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New Constitution a "Road Map" to Rebuild Afghanistan

(Washington, DC-August 15, 2003) The Constitution currently being written in Afghanistan must serve as the country's "road map for a road still being built," according to Amin Tarzi, an RFE/RL regional analyst for Afghanistan and Iraq who spoke at a recent briefing at RFE/RL's Washington office.

Tarzi said that the Constitutional Drafting Commission must maintain a balance between Afghanistan's culture and traditions on the one hand, and democratic values on the other. He underlined the need for Afghanistan to adopt a pluralistic and tolerant constitution, while noting that it is unrealistic to expect democracy to be the immediate result of such a document because of the country's deeply-held Islamic traditions and ethnic diversity. Tarzi noted that, as a result of the strong Islamic identity held by Afghans, Afghanistan will probably be known as an "Islamic" republic.

The Commission has yet to release a formal draft of the document for public discussion, Tarzi said, even though it is to be debated and voted on by a Constitutional Loya Jirga set to open in October. Tarzi noted that the low level of literacy in Afghanistan will work against ensuring democracy in Afghanistan and the broad, inclusive debate called for on the new Constitution in the December 2001 Bonn Agreement. In a situation where an estimated ninety two percent of the population is illiterate, Tarzi said, the concept of what a constitution is has yet to be explained to a majority of Afghans, who risk being left out of the Constitutional debate.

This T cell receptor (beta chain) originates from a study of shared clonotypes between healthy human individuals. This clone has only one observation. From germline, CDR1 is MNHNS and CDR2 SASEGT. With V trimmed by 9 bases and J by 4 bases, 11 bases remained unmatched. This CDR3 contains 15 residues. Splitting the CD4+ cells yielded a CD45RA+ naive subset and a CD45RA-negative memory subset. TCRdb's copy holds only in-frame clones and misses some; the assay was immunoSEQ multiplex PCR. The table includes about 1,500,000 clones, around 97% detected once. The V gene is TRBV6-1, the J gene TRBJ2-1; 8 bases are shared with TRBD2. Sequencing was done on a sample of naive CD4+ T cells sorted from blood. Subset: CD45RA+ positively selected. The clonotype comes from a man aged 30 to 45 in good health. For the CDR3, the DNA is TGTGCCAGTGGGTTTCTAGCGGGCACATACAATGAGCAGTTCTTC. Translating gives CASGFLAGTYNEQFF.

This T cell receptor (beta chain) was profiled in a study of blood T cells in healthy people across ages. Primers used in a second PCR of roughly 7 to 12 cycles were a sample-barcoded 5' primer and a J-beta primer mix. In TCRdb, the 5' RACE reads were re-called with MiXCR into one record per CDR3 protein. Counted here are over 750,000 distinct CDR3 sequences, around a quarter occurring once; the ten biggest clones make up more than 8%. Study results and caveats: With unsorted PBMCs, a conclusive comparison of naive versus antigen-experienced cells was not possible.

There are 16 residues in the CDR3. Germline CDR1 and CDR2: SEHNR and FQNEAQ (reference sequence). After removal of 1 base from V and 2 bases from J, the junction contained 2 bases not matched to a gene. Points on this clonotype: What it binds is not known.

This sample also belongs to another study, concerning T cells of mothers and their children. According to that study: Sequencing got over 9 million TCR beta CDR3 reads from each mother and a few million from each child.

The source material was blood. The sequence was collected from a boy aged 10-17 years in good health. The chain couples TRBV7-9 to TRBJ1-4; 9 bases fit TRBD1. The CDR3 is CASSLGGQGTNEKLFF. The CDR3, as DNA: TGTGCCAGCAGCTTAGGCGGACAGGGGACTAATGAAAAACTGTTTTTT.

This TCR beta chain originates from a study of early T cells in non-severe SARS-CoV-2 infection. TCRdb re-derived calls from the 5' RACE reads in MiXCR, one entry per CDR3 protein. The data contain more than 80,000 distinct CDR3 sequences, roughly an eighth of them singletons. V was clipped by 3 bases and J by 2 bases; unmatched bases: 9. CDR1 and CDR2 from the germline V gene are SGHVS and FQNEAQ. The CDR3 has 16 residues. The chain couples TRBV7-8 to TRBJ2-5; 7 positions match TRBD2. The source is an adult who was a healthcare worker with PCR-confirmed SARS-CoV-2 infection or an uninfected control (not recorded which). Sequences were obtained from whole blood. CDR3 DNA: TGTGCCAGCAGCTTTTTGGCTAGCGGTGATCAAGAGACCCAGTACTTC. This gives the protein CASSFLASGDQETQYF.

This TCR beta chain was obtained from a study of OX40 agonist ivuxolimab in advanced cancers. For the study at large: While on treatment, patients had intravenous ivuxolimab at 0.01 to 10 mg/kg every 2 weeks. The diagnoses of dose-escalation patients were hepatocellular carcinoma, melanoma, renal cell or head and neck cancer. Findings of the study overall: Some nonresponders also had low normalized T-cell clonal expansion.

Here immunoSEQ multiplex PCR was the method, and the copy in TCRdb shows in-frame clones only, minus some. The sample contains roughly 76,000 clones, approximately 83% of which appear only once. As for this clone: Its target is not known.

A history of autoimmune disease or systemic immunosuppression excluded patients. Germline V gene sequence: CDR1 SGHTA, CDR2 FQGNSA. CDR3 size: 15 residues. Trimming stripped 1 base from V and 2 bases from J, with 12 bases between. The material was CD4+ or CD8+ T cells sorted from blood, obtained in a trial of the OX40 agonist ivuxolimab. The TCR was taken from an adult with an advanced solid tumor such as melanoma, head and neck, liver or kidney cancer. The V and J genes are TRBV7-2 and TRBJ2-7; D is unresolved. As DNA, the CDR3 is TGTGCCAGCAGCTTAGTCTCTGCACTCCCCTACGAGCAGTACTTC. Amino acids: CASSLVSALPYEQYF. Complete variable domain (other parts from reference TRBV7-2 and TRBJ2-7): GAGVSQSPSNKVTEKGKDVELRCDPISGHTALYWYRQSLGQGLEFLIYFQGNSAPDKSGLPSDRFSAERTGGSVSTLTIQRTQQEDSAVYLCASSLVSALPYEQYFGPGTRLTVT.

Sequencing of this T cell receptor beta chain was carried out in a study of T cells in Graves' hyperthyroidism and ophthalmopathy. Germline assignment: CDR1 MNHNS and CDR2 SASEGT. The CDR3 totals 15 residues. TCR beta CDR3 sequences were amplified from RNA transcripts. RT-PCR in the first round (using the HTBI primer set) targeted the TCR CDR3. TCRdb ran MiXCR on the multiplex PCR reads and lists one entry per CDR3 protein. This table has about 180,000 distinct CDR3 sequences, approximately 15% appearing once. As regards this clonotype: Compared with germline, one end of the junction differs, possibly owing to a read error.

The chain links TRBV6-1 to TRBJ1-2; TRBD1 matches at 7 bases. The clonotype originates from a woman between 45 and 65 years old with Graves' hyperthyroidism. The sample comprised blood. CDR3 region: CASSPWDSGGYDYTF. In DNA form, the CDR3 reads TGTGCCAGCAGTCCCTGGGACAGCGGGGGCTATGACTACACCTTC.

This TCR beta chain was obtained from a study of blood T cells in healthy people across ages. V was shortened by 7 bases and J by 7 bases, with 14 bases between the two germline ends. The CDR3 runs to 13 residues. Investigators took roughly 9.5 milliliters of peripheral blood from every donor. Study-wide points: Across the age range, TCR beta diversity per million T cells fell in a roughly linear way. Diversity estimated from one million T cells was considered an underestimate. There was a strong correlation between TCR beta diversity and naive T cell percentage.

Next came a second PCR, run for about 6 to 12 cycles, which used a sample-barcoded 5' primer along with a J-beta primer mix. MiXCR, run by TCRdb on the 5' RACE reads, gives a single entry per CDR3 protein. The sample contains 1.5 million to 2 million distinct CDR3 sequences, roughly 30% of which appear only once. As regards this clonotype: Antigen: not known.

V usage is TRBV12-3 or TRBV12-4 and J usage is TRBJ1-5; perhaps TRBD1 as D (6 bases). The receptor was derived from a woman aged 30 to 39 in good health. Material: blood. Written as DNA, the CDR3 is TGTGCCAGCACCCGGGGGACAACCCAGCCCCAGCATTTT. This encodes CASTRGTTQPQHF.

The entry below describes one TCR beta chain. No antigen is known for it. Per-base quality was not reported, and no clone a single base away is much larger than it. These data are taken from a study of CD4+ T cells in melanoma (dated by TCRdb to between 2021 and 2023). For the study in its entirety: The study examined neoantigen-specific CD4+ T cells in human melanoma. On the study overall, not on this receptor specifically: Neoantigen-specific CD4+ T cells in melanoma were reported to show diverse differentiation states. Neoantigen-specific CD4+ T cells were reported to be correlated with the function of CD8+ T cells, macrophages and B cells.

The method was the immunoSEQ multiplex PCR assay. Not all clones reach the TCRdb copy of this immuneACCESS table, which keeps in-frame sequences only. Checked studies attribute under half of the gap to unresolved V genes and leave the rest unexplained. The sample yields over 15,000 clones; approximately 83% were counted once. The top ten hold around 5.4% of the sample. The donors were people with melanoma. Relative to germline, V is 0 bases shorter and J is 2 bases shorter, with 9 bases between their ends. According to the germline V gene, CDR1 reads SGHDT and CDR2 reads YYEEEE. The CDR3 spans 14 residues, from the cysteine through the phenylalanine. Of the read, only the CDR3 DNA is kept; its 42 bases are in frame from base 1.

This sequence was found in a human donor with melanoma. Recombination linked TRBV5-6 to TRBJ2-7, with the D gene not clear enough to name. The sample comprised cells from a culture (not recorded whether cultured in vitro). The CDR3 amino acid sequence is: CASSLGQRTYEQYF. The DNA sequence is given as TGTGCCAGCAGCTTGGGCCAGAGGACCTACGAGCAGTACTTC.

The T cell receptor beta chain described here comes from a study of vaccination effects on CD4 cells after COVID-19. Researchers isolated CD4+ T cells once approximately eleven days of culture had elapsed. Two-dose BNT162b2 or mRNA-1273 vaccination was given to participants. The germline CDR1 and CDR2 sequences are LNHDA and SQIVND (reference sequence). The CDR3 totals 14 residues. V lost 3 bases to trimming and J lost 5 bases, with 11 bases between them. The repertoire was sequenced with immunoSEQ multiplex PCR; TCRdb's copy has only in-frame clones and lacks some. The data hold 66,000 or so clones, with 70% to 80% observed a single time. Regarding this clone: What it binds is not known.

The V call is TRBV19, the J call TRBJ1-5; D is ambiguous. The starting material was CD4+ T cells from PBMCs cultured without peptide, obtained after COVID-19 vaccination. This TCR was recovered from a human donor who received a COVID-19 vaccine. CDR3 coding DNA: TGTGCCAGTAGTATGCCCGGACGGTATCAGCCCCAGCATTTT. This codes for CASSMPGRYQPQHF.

According to the Bonn Agreement, the Constitutional Drafting Commission and the U.N. Assistance Mission in Afghanistan (UNAMA) are responsible for ensuring that a new Constitution is in place in time to allow a democratic Presidential election to occur in June 2004. The Bonn Agreement does not, however, provide direction on how to achieve these goals. Tarzi said that he strongly believes that the goal of having an adopted Constitution by the end of October will be met, but that the real challenge for the two organizations will be to make sure the people know about what happens during the Constitutional Loya Jirga and that the participants in the Constitutional Loya Jirga represent the people of Afghanistan -- not the warlords. To hear archived audio for this and other RFE/RL briefings and events, please visit our website at